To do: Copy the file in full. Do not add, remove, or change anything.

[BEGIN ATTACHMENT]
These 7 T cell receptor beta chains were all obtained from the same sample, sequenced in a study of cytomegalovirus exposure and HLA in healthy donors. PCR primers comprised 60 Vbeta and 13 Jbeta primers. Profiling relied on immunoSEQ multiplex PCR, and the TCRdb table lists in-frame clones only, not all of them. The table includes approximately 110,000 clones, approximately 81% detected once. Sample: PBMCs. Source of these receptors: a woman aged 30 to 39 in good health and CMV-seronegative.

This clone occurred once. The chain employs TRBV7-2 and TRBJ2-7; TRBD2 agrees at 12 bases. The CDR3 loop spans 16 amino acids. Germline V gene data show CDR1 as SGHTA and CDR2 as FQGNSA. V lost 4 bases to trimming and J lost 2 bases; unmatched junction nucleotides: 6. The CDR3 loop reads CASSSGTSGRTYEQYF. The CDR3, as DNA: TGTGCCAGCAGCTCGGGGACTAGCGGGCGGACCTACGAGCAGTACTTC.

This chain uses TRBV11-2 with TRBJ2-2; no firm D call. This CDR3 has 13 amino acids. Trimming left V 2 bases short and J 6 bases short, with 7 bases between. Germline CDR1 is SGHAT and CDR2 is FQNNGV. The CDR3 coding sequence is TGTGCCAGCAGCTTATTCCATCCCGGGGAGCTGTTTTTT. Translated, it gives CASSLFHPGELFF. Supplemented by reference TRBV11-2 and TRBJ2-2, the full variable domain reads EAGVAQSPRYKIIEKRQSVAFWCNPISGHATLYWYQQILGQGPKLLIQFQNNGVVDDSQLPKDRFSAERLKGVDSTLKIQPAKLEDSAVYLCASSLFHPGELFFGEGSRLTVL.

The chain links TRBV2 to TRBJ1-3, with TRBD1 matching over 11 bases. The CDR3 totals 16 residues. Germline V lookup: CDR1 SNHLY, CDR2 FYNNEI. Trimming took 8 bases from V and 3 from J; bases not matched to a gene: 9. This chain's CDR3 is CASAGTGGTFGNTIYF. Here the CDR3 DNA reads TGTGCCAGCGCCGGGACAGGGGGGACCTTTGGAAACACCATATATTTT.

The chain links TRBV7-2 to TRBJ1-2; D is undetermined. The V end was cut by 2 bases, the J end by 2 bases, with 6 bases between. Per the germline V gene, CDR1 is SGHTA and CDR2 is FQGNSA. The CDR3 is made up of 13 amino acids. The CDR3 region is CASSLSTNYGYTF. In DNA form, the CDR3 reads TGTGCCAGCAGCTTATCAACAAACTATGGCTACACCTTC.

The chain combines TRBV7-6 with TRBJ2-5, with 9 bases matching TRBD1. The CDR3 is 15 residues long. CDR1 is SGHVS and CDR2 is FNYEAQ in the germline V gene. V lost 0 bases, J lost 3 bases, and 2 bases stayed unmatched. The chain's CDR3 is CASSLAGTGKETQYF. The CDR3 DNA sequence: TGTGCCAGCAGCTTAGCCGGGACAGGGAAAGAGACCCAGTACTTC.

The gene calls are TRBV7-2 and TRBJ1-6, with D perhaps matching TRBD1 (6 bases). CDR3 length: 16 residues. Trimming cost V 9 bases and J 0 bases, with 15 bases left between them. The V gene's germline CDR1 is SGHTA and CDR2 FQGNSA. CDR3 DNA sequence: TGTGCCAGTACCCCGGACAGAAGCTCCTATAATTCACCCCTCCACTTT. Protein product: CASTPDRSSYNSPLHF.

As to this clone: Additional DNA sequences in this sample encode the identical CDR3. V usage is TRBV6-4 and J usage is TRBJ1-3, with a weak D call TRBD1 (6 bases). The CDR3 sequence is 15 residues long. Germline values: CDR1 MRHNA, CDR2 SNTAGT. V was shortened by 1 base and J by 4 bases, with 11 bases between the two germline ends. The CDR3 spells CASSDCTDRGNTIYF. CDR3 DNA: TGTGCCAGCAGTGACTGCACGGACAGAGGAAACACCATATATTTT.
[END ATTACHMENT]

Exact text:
These 7 T cell receptor beta chains were all obtained from the same sample, sequenced in a study of cytomegalovirus exposure and HLA in healthy donors. PCR primers comprised 60 Vbeta and 13 Jbeta primers. Profiling relied on immunoSEQ multiplex PCR, and the TCRdb table lists in-frame clones only, not all of them. The table includes approximately 110,000 clones, approximately 81% detected once. Sample: PBMCs. Source of these receptors: a woman aged 30 to 39 in good health and CMV-seronegative.

This clone occurred once. The chain employs TRBV7-2 and TRBJ2-7; TRBD2 agrees at 12 bases. The CDR3 loop spans 16 amino acids. Germline V gene data show CDR1 as SGHTA and CDR2 as FQGNSA. V lost 4 bases to trimming and J lost 2 bases; unmatched junction nucleotides: 6. The CDR3 loop reads CASSSGTSGRTYEQYF. The CDR3, as DNA: TGTGCCAGCAGCTCGGGGACTAGCGGGCGGACCTACGAGCAGTACTTC.

This chain uses TRBV11-2 with TRBJ2-2; no firm D call. This CDR3 has 13 amino acids. Trimming left V 2 bases short and J 6 bases short, with 7 bases between. Germline CDR1 is SGHAT and CDR2 is FQNNGV. The CDR3 coding sequence is TGTGCCAGCAGCTTATTCCATCCCGGGGAGCTGTTTTTT. Translated, it gives CASSLFHPGELFF. Supplemented by reference TRBV11-2 and TRBJ2-2, the full variable domain reads EAGVAQSPRYKIIEKRQSVAFWCNPISGHATLYWYQQILGQGPKLLIQFQNNGVVDDSQLPKDRFSAERLKGVDSTLKIQPAKLEDSAVYLCASSLFHPGELFFGEGSRLTVL.

The chain links TRBV2 to TRBJ1-3, with TRBD1 matching over 11 bases. The CDR3 totals 16 residues. Germline V lookup: CDR1 SNHLY, CDR2 FYNNEI. Trimming took 8 bases from V and 3 from J; bases not matched to a gene: 9. This chain's CDR3 is CASAGTGGTFGNTIYF. Here the CDR3 DNA reads TGTGCCAGCGCCGGGACAGGGGGGACCTTTGGAAACACCATATATTTT.

The chain links TRBV7-2 to TRBJ1-2; D is undetermined. The V end was cut by 2 bases, the J end by 2 bases, with 6 bases between. Per the germline V gene, CDR1 is SGHTA and CDR2 is FQGNSA. The CDR3 is made up of 13 amino acids. The CDR3 region is CASSLSTNYGYTF. In DNA form, the CDR3 reads TGTGCCAGCAGCTTATCAACAAACTATGGCTACACCTTC.

The chain combines TRBV7-6 with TRBJ2-5, with 9 bases matching TRBD1. The CDR3 is 15 residues long. CDR1 is SGHVS and CDR2 is FNYEAQ in the germline V gene. V lost 0 bases, J lost 3 bases, and 2 bases stayed unmatched. The chain's CDR3 is CASSLAGTGKETQYF. The CDR3 DNA sequence: TGTGCCAGCAGCTTAGCCGGGACAGGGAAAGAGACCCAGTACTTC.

The gene calls are TRBV7-2 and TRBJ1-6, with D perhaps matching TRBD1 (6 bases). CDR3 length: 16 residues. Trimming cost V 9 bases and J 0 bases, with 15 bases left between them. The V gene's germline CDR1 is SGHTA and CDR2 FQGNSA. CDR3 DNA sequence: TGTGCCAGTACCCCGGACAGAAGCTCCTATAATTCACCCCTCCACTTT. Protein product: CASTPDRSSYNSPLHF.

As to this clone: Additional DNA sequences in this sample encode the identical CDR3. V usage is TRBV6-4 and J usage is TRBJ1-3, with a weak D call TRBD1 (6 bases). The CDR3 sequence is 15 residues long. Germline values: CDR1 MRHNA, CDR2 SNTAGT. V was shortened by 1 base and J by 4 bases, with 11 bases between the two germline ends. The CDR3 spells CASSDCTDRGNTIYF. CDR3 DNA: TGTGCCAGCAGTGACTGCACGGACAGAGGAAACACCATATATTTT.